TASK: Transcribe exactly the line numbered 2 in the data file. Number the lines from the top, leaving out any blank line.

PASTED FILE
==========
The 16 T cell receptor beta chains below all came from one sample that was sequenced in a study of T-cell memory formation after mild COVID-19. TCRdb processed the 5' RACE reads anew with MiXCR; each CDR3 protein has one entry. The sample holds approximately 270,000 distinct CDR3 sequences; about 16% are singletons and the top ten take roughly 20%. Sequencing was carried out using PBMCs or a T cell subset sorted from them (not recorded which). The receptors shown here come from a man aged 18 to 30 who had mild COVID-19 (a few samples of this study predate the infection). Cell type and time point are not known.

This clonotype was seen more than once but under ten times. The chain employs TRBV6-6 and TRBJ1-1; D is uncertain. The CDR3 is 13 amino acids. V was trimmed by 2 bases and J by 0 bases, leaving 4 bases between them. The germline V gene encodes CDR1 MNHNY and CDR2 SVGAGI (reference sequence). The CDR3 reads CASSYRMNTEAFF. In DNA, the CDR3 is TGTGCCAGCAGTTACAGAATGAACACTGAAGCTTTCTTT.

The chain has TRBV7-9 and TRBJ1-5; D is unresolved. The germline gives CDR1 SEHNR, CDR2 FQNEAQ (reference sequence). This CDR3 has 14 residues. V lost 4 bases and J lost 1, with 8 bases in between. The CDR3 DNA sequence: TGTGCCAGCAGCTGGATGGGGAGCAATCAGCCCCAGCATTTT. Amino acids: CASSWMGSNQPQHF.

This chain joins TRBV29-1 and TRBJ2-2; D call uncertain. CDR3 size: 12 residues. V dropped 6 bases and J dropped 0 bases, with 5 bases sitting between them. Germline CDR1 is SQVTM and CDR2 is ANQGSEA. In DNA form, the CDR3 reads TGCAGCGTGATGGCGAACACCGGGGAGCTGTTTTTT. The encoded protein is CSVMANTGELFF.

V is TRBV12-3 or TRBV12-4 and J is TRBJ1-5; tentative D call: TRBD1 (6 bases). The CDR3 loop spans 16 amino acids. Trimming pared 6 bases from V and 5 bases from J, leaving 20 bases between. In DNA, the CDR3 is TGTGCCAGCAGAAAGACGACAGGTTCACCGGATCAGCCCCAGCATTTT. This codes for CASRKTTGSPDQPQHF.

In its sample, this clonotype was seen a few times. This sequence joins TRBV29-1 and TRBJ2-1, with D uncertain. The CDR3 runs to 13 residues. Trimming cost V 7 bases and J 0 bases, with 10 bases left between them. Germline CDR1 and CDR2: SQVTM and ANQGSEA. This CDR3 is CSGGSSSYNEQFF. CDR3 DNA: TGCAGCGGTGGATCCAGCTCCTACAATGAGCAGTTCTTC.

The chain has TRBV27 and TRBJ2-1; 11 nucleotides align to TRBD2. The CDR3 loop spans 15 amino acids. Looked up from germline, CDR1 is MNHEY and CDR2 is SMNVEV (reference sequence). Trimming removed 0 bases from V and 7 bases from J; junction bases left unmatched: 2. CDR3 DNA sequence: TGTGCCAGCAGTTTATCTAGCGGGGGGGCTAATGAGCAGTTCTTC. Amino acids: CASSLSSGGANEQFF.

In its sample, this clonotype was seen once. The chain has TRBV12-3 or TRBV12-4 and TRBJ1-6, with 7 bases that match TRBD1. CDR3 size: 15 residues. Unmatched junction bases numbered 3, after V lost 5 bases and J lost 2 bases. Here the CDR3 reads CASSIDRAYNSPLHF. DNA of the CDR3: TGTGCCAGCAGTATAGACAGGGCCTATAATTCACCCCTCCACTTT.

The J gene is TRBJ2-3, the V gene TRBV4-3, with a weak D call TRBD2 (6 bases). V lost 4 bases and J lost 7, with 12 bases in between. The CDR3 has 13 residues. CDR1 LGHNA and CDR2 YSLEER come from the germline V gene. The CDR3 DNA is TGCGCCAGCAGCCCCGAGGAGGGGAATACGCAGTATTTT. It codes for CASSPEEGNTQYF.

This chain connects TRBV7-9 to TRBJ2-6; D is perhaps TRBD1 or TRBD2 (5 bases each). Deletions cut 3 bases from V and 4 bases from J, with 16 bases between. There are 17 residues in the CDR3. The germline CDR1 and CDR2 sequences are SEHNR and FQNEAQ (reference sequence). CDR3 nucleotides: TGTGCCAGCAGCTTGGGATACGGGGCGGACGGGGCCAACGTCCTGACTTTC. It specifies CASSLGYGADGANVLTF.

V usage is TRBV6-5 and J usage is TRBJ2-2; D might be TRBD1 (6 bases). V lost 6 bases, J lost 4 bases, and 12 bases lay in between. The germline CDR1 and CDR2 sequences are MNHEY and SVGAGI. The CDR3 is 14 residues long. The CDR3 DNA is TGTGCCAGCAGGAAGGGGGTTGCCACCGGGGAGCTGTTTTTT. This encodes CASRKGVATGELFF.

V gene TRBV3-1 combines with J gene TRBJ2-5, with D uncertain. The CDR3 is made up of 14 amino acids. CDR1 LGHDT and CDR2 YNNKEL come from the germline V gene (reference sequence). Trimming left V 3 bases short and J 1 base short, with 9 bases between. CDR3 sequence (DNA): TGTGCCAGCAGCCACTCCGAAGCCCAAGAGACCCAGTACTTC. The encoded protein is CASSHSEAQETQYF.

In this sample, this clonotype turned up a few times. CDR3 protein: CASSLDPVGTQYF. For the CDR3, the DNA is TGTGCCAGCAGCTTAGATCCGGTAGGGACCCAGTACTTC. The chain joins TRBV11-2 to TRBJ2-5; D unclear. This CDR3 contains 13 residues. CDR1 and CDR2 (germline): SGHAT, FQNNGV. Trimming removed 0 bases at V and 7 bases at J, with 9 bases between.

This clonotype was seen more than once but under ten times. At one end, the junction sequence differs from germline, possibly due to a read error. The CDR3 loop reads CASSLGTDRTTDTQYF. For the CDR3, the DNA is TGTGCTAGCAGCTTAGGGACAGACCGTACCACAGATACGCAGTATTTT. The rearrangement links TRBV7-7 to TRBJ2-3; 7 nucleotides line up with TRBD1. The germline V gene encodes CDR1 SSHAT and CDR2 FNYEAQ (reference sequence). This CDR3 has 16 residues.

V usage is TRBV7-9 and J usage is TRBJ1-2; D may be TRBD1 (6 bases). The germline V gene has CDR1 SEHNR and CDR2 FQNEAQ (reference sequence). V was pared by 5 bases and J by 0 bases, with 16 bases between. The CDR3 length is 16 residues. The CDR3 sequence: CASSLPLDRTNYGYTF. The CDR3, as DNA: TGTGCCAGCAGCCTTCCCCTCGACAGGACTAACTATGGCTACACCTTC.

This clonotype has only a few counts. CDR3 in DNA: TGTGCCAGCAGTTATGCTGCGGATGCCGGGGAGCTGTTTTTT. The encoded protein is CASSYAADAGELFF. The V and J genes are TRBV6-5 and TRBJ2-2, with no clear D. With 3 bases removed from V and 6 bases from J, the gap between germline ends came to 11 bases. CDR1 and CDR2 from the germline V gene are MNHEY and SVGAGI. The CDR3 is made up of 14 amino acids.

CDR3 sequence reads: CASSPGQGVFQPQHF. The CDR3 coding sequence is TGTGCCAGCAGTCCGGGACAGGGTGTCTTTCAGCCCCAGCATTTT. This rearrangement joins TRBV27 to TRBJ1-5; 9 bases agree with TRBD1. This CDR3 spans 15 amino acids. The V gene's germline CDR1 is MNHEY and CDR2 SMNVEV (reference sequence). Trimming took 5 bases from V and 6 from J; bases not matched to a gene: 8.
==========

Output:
This clonotype was seen more than once but under ten times. The chain employs TRBV6-6 and TRBJ1-1; D is uncertain. The CDR3 is 13 amino acids. V was trimmed by 2 bases and J by 0 bases, leaving 4 bases between them. The germline V gene encodes CDR1 MNHNY and CDR2 SVGAGI (reference sequence). The CDR3 reads CASSYRMNTEAFF. In DNA, the CDR3 is TGTGCCAGCAGTTACAGAATGAACACTGAAGCTTTCTTT.